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Certification Insider: Tracking Project Progress

After the powers that be approve your project plan, you may be tempted to sit back and rest on your… ahem… laurels. It turns out, the project execution phase is when you earn your salt as a project manager. Before you analyze performance, manage changes, and keep the project on track, you have to update your Microsoft Project file with progress data from your team. This is also a topic you need to master to pass exam 70-632, Microsoft Office Project 2007, Managing Projects.

Whether you choose quick and dirty progress reporting or track every hour of every day depends on your project’s requirements and the level of detail the stakeholders ask for. Once you know the level of detail you need, picking a recording method in Project is almost a slam-dunk.

First things first. It’s helpful (both for managing projects and passing the Project certification exam) to understand the difference between % Complete and % Work Complete. (The Summary table includes the % Complete field by default.) % Complete represents the percentage of task duration that’s complete. % Work Complete is the percentage of task work hours that are complete. And you probably know that time can pass without a corresponding amount of work getting done.

Entering percent complete is the easiest tracking approach. It’s easy to obtain progress data and it’s easy to record in Project. No surprise, it’s also the least accurate.

You’ve probably typed values in the % Complete column in the Summary table or Tracking table. Entering values in a table is perfect when you want to fill in progress for one task after another. You can type a value in one cell and then copy and paste or drag a value into additional cells.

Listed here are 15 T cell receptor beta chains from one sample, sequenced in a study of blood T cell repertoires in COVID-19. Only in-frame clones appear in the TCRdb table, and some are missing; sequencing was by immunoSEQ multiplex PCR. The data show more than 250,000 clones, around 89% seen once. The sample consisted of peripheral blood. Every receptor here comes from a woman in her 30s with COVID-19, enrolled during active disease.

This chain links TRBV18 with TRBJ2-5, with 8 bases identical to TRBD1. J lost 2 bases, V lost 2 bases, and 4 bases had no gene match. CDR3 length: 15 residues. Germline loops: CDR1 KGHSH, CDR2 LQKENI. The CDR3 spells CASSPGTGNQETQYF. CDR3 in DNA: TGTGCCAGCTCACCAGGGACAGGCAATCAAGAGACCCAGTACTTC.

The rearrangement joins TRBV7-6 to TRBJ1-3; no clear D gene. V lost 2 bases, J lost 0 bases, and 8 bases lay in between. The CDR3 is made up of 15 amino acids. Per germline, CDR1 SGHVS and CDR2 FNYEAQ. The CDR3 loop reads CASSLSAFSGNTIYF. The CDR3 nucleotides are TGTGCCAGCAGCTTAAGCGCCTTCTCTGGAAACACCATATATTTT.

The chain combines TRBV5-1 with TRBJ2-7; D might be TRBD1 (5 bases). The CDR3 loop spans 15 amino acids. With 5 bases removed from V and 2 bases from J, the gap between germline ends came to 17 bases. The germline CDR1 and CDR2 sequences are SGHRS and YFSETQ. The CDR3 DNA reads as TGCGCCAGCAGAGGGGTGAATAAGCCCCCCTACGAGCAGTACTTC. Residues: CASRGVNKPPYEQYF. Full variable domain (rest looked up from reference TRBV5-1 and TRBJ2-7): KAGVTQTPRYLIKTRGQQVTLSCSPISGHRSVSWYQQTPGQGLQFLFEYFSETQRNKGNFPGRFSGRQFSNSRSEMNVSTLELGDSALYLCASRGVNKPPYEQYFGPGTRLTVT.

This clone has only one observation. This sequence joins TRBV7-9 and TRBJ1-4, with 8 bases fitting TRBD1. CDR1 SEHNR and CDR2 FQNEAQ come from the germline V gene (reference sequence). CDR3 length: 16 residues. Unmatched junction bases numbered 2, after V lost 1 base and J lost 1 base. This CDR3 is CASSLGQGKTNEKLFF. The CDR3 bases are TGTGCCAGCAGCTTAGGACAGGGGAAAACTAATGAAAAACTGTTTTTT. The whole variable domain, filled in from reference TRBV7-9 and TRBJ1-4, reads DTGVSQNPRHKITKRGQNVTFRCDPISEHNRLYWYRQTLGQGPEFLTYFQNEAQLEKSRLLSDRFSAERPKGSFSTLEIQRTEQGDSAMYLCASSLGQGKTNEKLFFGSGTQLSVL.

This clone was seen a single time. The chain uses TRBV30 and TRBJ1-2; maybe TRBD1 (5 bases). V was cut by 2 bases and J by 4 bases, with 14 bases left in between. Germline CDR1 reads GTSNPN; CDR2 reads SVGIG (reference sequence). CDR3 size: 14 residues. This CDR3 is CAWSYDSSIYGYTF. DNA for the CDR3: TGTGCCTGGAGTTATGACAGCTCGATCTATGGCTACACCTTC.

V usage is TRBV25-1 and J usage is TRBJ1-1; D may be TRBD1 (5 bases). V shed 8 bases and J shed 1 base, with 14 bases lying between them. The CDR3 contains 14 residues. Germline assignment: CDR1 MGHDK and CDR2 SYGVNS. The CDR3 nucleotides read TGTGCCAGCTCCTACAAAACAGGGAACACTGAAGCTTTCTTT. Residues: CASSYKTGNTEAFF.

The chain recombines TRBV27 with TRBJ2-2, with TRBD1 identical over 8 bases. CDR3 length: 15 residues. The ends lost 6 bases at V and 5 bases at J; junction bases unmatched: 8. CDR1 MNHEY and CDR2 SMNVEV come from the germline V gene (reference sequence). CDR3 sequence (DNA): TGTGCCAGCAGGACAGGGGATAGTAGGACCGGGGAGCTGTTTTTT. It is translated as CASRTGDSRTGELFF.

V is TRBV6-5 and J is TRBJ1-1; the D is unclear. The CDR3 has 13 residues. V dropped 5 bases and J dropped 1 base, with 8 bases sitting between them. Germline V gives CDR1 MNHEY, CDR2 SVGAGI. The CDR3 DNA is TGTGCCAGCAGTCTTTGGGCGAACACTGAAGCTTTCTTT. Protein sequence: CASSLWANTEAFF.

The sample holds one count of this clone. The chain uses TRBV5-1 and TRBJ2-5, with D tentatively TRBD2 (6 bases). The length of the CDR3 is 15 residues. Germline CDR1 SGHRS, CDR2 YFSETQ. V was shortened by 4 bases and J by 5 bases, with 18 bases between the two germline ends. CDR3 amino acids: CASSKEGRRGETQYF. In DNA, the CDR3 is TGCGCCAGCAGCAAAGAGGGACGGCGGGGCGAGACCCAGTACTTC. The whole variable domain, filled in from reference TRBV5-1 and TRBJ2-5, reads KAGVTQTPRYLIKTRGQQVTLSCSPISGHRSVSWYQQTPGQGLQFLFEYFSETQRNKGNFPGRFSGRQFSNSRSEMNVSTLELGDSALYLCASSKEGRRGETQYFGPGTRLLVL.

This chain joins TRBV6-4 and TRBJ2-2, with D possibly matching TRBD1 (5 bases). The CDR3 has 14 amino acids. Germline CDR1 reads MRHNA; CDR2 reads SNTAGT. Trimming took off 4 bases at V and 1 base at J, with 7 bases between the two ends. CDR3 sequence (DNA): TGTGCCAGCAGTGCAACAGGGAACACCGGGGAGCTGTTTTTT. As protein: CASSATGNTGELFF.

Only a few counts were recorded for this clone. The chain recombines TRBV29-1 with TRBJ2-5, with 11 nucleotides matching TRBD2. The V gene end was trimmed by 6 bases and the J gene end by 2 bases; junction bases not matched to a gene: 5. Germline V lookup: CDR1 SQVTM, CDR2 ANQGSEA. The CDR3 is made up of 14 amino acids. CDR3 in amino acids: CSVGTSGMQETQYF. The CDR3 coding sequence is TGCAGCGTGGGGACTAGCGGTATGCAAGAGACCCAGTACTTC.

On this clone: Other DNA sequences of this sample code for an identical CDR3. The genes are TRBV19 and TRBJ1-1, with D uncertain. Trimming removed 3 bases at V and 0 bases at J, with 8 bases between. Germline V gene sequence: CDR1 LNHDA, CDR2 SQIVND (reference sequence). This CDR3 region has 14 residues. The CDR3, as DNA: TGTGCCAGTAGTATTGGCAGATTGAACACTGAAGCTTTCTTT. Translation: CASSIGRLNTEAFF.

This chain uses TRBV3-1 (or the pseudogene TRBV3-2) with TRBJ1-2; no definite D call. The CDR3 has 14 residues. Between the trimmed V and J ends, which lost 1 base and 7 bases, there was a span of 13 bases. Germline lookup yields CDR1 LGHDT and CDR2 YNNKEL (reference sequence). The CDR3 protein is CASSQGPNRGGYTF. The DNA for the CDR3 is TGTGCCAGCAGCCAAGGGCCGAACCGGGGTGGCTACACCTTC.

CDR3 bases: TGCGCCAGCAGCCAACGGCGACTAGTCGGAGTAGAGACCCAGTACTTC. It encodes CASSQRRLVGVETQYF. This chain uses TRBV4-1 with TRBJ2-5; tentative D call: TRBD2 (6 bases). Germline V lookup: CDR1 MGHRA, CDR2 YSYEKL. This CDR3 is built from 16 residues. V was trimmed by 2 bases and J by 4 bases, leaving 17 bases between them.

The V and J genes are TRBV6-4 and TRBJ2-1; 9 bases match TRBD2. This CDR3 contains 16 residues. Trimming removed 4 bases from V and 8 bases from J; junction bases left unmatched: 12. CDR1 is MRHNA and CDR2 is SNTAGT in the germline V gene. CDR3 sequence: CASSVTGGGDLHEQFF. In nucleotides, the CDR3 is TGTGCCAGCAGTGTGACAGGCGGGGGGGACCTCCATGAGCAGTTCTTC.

But there are two other easy ways to update % Complete:

In Project 2010, the mini-toolbar is a great timesaver for standard percentages. Right-click a task, click the 100% down arrow, and then choose 0%, 25%, 50%, 75%, or 100% from the drop-down list. A thin black bar within the task bar represents the completed duration.

Alternatively, you can select tasks and then on the Task tab, in the Schedule section, click the Mark on Track down arrow and choose Update Tasks. In the % Complete box, type the percent complete for the selected tasks and then click OK. (If you don’t fill in the Actual Start field, Project sets Actual Start to the task’s scheduled start date (the date in the Start field).

In comparison to the Update Tasks command, the Mark on Track command (simply click “Mark on Track” in the Schedule section) sets a task to 100% complete and the actual start and finish dates to the scheduled task dates, which says the task finished according to plan.